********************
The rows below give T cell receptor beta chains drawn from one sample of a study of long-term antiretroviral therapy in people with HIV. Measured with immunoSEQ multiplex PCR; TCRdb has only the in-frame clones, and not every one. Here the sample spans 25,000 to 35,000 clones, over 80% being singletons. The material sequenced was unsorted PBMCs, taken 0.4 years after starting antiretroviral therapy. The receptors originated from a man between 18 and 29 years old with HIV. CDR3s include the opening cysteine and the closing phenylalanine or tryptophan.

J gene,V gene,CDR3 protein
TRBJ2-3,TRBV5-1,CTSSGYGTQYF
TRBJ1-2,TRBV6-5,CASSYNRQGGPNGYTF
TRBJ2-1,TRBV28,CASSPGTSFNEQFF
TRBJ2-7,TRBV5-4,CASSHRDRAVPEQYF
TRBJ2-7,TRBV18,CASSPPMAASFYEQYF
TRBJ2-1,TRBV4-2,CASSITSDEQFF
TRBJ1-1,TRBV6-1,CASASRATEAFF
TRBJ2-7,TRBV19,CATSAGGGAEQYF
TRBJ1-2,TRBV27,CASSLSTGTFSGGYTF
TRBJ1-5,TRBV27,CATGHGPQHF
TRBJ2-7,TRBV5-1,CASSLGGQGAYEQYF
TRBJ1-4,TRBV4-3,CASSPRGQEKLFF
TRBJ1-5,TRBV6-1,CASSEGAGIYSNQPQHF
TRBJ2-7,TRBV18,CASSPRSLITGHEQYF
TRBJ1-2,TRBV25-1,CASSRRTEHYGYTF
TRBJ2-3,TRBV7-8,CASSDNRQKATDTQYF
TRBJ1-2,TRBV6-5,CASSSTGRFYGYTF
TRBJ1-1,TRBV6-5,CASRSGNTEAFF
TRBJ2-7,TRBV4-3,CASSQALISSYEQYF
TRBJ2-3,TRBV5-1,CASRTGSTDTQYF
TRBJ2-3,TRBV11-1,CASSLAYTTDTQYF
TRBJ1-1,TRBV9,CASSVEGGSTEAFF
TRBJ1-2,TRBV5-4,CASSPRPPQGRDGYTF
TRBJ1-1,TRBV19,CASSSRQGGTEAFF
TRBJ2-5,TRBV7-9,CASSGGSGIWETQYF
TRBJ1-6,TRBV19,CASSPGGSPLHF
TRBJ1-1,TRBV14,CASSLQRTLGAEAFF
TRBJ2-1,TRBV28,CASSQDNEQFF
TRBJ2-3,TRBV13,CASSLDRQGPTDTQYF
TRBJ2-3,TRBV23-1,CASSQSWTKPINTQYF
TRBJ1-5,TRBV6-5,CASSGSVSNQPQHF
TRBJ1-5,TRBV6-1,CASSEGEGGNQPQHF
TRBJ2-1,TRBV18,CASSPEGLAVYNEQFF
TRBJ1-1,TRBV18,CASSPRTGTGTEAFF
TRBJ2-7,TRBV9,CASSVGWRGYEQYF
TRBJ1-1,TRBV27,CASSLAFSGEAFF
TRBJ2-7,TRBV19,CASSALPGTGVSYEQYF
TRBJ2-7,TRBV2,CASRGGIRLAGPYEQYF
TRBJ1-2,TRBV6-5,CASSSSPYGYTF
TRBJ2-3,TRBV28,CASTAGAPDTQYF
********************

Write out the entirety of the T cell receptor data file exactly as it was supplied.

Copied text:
The rows below give T cell receptor beta chains drawn from one sample of a study of long-term antiretroviral therapy in people with HIV. Measured with immunoSEQ multiplex PCR; TCRdb has only the in-frame clones, and not every one. Here the sample spans 25,000 to 35,000 clones, over 80% being singletons. The material sequenced was unsorted PBMCs, taken 0.4 years after starting antiretroviral therapy. The receptors originated from a man between 18 and 29 years old with HIV. CDR3s include the opening cysteine and the closing phenylalanine or tryptophan.

J gene,V gene,CDR3 protein
TRBJ2-3,TRBV5-1,CTSSGYGTQYF
TRBJ1-2,TRBV6-5,CASSYNRQGGPNGYTF
TRBJ2-1,TRBV28,CASSPGTSFNEQFF
TRBJ2-7,TRBV5-4,CASSHRDRAVPEQYF
TRBJ2-7,TRBV18,CASSPPMAASFYEQYF
TRBJ2-1,TRBV4-2,CASSITSDEQFF
TRBJ1-1,TRBV6-1,CASASRATEAFF
TRBJ2-7,TRBV19,CATSAGGGAEQYF
TRBJ1-2,TRBV27,CASSLSTGTFSGGYTF
TRBJ1-5,TRBV27,CATGHGPQHF
TRBJ2-7,TRBV5-1,CASSLGGQGAYEQYF
TRBJ1-4,TRBV4-3,CASSPRGQEKLFF
TRBJ1-5,TRBV6-1,CASSEGAGIYSNQPQHF
TRBJ2-7,TRBV18,CASSPRSLITGHEQYF
TRBJ1-2,TRBV25-1,CASSRRTEHYGYTF
TRBJ2-3,TRBV7-8,CASSDNRQKATDTQYF
TRBJ1-2,TRBV6-5,CASSSTGRFYGYTF
TRBJ1-1,TRBV6-5,CASRSGNTEAFF
TRBJ2-7,TRBV4-3,CASSQALISSYEQYF
TRBJ2-3,TRBV5-1,CASRTGSTDTQYF
TRBJ2-3,TRBV11-1,CASSLAYTTDTQYF
TRBJ1-1,TRBV9,CASSVEGGSTEAFF
TRBJ1-2,TRBV5-4,CASSPRPPQGRDGYTF
TRBJ1-1,TRBV19,CASSSRQGGTEAFF
TRBJ2-5,TRBV7-9,CASSGGSGIWETQYF
TRBJ1-6,TRBV19,CASSPGGSPLHF
TRBJ1-1,TRBV14,CASSLQRTLGAEAFF
TRBJ2-1,TRBV28,CASSQDNEQFF
TRBJ2-3,TRBV13,CASSLDRQGPTDTQYF
TRBJ2-3,TRBV23-1,CASSQSWTKPINTQYF
TRBJ1-5,TRBV6-5,CASSGSVSNQPQHF
TRBJ1-5,TRBV6-1,CASSEGEGGNQPQHF
TRBJ2-1,TRBV18,CASSPEGLAVYNEQFF
TRBJ1-1,TRBV18,CASSPRTGTGTEAFF
TRBJ2-7,TRBV9,CASSVGWRGYEQYF
TRBJ1-1,TRBV27,CASSLAFSGEAFF
TRBJ2-7,TRBV19,CASSALPGTGVSYEQYF
TRBJ2-7,TRBV2,CASRGGIRLAGPYEQYF
TRBJ1-2,TRBV6-5,CASSSSPYGYTF
TRBJ2-3,TRBV28,CASTAGAPDTQYF